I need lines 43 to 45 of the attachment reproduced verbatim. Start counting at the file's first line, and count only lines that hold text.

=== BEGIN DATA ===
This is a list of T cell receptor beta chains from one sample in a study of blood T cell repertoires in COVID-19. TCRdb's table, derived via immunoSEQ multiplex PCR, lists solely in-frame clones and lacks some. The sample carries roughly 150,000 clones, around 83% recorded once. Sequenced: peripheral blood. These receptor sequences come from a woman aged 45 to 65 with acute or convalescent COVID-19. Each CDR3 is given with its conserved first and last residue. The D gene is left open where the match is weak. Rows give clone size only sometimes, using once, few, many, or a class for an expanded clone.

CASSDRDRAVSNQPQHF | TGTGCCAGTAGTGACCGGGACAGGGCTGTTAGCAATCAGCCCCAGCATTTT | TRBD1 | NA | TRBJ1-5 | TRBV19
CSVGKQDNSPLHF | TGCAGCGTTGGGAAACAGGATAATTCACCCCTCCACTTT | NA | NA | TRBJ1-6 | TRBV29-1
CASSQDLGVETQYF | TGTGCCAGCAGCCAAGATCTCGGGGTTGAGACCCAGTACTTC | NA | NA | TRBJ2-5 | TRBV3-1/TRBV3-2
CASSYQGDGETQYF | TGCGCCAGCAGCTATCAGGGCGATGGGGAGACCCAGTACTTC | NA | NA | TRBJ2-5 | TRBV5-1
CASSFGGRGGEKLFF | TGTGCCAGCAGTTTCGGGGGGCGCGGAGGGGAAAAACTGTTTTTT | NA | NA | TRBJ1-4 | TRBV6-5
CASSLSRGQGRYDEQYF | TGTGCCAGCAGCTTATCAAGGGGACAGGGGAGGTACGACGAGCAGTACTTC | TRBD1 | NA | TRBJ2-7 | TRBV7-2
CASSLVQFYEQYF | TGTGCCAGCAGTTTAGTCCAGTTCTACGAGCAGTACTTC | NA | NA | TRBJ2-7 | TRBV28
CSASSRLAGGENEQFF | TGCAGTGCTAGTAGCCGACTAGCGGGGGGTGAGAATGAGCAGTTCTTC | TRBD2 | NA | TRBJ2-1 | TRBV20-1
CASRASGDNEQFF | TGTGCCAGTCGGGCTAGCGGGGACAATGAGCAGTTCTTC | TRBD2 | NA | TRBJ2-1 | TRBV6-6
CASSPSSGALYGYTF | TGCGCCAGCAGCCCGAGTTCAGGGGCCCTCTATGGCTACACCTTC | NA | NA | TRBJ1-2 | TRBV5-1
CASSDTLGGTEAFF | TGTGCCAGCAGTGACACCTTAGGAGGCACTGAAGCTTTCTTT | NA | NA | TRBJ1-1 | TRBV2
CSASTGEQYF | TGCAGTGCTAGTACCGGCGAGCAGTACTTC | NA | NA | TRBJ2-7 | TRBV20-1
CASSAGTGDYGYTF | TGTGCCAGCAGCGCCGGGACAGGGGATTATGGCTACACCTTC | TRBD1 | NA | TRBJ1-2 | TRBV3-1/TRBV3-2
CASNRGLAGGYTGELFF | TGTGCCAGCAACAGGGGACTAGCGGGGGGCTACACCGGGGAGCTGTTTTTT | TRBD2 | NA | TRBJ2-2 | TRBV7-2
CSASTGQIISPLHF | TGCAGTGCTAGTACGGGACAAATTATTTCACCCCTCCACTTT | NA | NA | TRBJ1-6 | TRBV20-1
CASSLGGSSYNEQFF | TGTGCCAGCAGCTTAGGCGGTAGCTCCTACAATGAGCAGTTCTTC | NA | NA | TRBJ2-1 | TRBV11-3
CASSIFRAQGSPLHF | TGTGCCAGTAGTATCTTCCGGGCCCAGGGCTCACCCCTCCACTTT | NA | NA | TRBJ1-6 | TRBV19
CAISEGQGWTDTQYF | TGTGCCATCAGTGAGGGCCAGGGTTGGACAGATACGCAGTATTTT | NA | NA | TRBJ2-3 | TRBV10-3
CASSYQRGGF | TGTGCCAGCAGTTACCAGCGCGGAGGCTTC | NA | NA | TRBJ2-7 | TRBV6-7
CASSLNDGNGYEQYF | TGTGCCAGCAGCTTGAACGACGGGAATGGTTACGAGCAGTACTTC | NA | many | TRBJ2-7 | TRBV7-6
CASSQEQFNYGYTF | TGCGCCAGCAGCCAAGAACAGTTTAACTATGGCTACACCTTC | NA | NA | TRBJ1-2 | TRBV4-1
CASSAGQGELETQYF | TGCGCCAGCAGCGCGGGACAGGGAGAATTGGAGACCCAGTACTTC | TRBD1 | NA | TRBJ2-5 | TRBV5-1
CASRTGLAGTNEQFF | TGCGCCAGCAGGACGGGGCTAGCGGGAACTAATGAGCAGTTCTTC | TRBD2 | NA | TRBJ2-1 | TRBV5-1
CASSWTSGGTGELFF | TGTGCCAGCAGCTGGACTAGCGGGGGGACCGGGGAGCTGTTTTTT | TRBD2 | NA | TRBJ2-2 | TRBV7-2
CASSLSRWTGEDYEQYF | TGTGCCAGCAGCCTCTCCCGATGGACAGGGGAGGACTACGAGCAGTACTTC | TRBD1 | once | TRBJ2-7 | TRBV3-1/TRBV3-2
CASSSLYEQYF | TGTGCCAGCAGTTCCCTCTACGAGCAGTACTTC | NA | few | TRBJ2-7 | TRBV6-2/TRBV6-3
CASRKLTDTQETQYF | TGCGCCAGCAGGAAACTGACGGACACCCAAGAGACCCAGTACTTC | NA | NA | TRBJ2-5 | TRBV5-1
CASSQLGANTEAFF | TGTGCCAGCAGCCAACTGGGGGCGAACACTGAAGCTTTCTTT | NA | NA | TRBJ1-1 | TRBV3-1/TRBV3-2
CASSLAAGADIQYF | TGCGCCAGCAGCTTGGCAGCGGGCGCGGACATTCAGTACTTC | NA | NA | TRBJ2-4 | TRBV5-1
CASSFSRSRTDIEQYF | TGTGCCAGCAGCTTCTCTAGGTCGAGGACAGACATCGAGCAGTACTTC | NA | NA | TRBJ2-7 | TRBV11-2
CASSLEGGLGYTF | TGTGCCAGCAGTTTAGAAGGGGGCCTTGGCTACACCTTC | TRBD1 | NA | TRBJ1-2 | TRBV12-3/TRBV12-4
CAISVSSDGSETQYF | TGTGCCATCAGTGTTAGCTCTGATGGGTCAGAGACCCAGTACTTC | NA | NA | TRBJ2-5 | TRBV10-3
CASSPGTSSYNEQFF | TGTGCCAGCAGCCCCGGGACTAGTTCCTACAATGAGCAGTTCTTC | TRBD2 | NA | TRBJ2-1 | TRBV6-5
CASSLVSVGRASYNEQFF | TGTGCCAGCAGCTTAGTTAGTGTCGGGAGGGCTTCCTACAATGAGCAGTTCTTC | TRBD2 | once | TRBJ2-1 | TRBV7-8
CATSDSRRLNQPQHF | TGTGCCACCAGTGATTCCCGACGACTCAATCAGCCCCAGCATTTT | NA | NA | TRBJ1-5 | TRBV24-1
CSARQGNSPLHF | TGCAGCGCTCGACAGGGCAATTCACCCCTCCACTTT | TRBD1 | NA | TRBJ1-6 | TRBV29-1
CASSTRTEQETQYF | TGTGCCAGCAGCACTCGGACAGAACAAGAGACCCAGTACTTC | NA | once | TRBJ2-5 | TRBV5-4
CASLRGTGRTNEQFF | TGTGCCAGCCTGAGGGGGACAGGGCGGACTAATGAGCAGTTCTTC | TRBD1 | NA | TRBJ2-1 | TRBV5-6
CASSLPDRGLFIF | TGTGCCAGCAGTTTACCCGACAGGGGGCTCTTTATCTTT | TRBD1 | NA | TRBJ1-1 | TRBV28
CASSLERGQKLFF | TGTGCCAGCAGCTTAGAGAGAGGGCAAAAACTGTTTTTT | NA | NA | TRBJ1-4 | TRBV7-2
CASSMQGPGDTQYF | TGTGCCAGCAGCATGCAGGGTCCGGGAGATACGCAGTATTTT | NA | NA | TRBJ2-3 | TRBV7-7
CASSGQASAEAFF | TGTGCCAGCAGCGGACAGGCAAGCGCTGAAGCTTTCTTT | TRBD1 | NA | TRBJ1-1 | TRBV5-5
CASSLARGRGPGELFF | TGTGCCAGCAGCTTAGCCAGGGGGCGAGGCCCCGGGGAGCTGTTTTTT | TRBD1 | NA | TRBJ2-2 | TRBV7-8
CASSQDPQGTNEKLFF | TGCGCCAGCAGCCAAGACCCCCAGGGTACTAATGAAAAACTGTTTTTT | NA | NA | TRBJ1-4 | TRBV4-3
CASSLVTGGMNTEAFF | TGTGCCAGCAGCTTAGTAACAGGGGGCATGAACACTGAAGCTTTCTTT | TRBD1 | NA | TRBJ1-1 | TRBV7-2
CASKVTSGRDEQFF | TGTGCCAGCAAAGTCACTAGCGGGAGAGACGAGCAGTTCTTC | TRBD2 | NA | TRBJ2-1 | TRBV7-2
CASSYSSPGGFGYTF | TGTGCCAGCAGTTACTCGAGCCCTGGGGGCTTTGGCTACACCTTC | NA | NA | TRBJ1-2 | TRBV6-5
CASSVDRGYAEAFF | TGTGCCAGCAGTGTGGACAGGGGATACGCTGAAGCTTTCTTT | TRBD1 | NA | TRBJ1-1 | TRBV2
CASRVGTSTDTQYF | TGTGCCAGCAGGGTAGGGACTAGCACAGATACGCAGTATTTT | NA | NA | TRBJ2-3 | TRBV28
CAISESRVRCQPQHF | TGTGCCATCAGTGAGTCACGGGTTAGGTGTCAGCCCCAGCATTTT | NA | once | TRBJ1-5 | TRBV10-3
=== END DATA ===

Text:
CASSGQASAEAFF | TGTGCCAGCAGCGGACAGGCAAGCGCTGAAGCTTTCTTT | TRBD1 | NA | TRBJ1-1 | TRBV5-5
CASSLARGRGPGELFF | TGTGCCAGCAGCTTAGCCAGGGGGCGAGGCCCCGGGGAGCTGTTTTTT | TRBD1 | NA | TRBJ2-2 | TRBV7-8
CASSQDPQGTNEKLFF | TGCGCCAGCAGCCAAGACCCCCAGGGTACTAATGAAAAACTGTTTTTT | NA | NA | TRBJ1-4 | TRBV4-3